Negative symptoms significantly interfere with daily functioning and contribute to the poor community outcomes of Veterans with schizophrenia. There are two main types of negative symptoms: expressive (flat affect, alogia) and motivational (avolition and asociality). It is the motivational negative symptoms that interfere with obtaining and maintaining employment , forming social relationships  and living independently . Negative symptoms in schizophrenia are considered an unmet treatment need. They also offer us a treatment target that would vastly improve the daily lives of many Veterans with SCZ. Treatment development is a primary goal of the current proposal, as is the examination of potential neurophysiological biomarkers of motivation. Biomarkers for motivational negative symptoms can be used as sensitive endpoints in clinical trials and can help us understand the causes and treatments of motivational negative symptoms. The current CDA proposal will assess the feasibility of a treatment for motivational negative symptoms adapted from established motivational enhancement (MI) techniques and augmented with cognitive-behavioral approaches, in a randomized controlled trial. I will assess the efficacy of MI with measures from multiple outcome domains: 1) clinically-rated motivational negative symptoms; 2) functional outcomes (real-world improvements in social, instrumental, and independent living); and 3) neurophysiological biomarkers (pupillometry and electroencephalography (EEG)). Veterans will be randomly assigned to the MI treatment or a control treatment for weekly 1-hour sessions for 12 weeks. The assessment battery will be administered at baseline, at completion of treatment, and at 3-month follow-up. We will enroll 100 Veterans with schizophrenia and high motivational negative symptoms across the 4 years of the study. This proposal is designed to examine group-based MI for reducing motivational negative symptoms and investigating biomarkers of motivation with pupillometry and EEG. It is expected that this recovery-oriented group MI treatment for Veterans with disabling motivational negative symptoms will yield results to inform larger treatment trials and enhance neurophysiological measurement of motivational negative symptoms in Veterans with schizophrenia.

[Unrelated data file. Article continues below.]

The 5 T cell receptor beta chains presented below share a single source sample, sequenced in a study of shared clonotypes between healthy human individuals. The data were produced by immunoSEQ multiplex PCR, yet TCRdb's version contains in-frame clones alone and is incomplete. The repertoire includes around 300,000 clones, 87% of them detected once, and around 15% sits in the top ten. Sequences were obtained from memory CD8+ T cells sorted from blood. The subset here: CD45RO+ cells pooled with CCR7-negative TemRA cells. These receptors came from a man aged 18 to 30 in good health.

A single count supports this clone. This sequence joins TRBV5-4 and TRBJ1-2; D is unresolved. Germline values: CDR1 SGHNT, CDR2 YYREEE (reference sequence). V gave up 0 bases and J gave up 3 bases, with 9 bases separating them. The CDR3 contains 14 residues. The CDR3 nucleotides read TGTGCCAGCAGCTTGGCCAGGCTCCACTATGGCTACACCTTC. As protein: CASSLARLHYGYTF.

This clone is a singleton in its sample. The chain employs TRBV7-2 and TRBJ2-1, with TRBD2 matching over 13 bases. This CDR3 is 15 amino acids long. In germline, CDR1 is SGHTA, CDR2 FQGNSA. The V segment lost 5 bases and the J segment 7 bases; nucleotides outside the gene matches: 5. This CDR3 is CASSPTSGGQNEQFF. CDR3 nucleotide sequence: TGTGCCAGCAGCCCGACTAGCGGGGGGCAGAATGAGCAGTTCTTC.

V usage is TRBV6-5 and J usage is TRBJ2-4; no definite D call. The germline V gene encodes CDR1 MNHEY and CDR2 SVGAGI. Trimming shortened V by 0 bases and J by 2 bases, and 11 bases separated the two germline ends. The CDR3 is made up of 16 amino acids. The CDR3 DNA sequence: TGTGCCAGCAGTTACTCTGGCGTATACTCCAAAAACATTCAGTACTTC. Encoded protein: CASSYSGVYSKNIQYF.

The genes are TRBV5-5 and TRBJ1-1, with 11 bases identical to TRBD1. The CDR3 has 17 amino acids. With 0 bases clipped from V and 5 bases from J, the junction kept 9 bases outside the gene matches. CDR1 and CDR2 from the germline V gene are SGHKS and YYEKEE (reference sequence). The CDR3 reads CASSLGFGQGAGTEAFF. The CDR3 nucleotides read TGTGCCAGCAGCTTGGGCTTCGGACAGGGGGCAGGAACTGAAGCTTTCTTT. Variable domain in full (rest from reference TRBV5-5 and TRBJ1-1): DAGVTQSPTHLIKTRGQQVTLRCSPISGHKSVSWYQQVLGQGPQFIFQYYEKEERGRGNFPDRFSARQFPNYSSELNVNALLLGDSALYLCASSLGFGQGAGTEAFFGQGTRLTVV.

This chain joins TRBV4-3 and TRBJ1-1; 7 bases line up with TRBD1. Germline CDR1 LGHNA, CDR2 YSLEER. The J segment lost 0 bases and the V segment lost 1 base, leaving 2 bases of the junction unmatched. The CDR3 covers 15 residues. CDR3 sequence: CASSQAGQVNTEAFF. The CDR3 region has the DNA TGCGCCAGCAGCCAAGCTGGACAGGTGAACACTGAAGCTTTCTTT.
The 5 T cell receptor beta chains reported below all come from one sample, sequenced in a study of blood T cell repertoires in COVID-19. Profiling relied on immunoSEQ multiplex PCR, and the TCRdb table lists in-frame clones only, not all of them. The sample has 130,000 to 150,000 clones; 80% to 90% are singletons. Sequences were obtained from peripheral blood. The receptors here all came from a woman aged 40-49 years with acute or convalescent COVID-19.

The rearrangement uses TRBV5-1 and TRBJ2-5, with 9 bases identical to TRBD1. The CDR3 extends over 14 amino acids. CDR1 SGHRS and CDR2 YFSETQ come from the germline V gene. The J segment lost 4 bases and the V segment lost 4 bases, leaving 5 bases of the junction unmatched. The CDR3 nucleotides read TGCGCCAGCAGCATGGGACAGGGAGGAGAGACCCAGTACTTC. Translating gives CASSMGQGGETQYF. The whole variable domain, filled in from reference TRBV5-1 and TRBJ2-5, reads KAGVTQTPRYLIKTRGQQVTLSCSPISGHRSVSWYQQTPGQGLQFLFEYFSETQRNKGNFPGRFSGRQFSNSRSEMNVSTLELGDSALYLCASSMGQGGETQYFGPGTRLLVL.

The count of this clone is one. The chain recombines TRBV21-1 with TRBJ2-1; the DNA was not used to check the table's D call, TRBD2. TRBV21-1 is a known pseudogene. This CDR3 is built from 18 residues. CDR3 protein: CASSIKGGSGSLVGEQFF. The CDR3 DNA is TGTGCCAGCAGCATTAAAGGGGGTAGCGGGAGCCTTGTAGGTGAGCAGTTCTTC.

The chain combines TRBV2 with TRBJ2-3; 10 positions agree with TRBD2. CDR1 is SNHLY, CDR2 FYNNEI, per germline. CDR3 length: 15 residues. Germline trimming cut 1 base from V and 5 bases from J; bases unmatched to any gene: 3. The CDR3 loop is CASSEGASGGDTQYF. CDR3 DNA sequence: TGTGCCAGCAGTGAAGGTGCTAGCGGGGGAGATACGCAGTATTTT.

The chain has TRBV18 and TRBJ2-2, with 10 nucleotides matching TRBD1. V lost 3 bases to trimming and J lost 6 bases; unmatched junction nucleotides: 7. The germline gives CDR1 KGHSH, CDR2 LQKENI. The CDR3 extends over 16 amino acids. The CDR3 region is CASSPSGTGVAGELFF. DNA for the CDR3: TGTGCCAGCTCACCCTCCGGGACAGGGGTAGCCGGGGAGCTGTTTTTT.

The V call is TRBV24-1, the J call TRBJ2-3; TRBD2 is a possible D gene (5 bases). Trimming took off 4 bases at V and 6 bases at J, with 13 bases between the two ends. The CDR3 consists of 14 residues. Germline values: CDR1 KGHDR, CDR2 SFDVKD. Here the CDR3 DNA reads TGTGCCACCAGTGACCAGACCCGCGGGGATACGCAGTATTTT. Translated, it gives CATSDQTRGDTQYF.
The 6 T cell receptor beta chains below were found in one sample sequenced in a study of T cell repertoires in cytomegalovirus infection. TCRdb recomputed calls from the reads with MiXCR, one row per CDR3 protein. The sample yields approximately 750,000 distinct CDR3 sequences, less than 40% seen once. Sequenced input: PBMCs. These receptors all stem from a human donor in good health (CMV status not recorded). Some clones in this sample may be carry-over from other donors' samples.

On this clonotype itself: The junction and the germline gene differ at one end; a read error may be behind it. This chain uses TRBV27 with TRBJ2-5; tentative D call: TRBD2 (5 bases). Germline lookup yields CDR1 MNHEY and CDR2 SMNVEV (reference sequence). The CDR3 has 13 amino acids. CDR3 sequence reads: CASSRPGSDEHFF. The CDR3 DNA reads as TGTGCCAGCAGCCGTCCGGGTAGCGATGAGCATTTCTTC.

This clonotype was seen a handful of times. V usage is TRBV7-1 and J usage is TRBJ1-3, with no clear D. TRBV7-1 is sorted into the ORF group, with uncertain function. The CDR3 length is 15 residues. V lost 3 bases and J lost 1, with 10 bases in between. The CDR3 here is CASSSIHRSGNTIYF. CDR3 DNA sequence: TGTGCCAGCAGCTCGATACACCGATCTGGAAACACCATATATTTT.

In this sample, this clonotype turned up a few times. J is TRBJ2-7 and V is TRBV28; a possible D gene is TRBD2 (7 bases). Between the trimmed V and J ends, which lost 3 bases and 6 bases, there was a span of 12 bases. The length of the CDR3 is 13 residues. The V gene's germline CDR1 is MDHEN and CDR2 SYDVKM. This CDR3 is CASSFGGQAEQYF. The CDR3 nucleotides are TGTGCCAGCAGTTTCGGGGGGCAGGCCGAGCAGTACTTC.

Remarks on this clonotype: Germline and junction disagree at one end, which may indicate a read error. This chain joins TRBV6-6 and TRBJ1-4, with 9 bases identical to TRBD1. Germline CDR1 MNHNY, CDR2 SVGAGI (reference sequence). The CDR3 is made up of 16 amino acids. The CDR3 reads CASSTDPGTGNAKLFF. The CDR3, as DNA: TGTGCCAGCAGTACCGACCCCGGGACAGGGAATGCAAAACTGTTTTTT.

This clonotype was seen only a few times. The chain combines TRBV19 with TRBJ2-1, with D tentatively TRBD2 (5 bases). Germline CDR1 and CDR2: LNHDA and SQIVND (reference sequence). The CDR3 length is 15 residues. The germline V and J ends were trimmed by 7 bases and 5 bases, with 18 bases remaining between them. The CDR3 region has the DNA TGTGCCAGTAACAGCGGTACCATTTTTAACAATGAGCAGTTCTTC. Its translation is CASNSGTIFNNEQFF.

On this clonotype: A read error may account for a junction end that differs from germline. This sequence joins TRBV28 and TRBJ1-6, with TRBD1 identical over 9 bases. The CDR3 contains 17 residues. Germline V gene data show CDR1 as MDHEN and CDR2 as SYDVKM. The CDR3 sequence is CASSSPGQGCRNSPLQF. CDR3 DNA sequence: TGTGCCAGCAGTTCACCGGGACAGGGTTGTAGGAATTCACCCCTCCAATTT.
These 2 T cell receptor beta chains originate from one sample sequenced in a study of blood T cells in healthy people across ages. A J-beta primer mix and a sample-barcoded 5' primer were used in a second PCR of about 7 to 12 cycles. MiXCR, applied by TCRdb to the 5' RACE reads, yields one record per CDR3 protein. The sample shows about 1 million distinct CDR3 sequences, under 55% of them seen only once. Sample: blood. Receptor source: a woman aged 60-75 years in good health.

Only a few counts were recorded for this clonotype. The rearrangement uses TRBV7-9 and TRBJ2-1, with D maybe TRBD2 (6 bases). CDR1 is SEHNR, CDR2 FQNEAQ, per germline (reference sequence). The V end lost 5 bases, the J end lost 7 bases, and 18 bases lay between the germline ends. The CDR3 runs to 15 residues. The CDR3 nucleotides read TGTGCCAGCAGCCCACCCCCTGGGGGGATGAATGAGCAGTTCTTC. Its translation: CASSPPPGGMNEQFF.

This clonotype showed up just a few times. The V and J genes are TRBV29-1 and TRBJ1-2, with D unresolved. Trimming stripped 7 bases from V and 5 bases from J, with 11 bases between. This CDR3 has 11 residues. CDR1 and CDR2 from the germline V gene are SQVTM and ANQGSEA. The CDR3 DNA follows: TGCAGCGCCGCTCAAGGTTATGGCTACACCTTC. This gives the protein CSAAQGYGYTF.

More than 102,000 Veterans receive treatment for schizophrenia through the VA, and this treatment accounts for approximately 16-20% of the VA's health care budget. The high levels of disability experienced by Veterans with schizophrenia constitute a major public health concern. Negative symptoms such as deficits in motivation and volition are a primary cause of disability in schizophrenia and there are currently no psychosocial treatments uniquely designed to target negative symptoms. Development of a recovery-oriented intervention for motivational negative symptoms could reduce the disability associated with schizophrenia. The proposed study also aims to identify neurophysiological biomarkers of motivational negative symptoms. Findings from this proposal will offer much needed information about a potential psychosocial intervention for reducing motivational negative symptoms; if it is effective it could be used for people with traumatic brain injury, PTSD, chronic pain, or anyone with functional deficits attributable to motivation.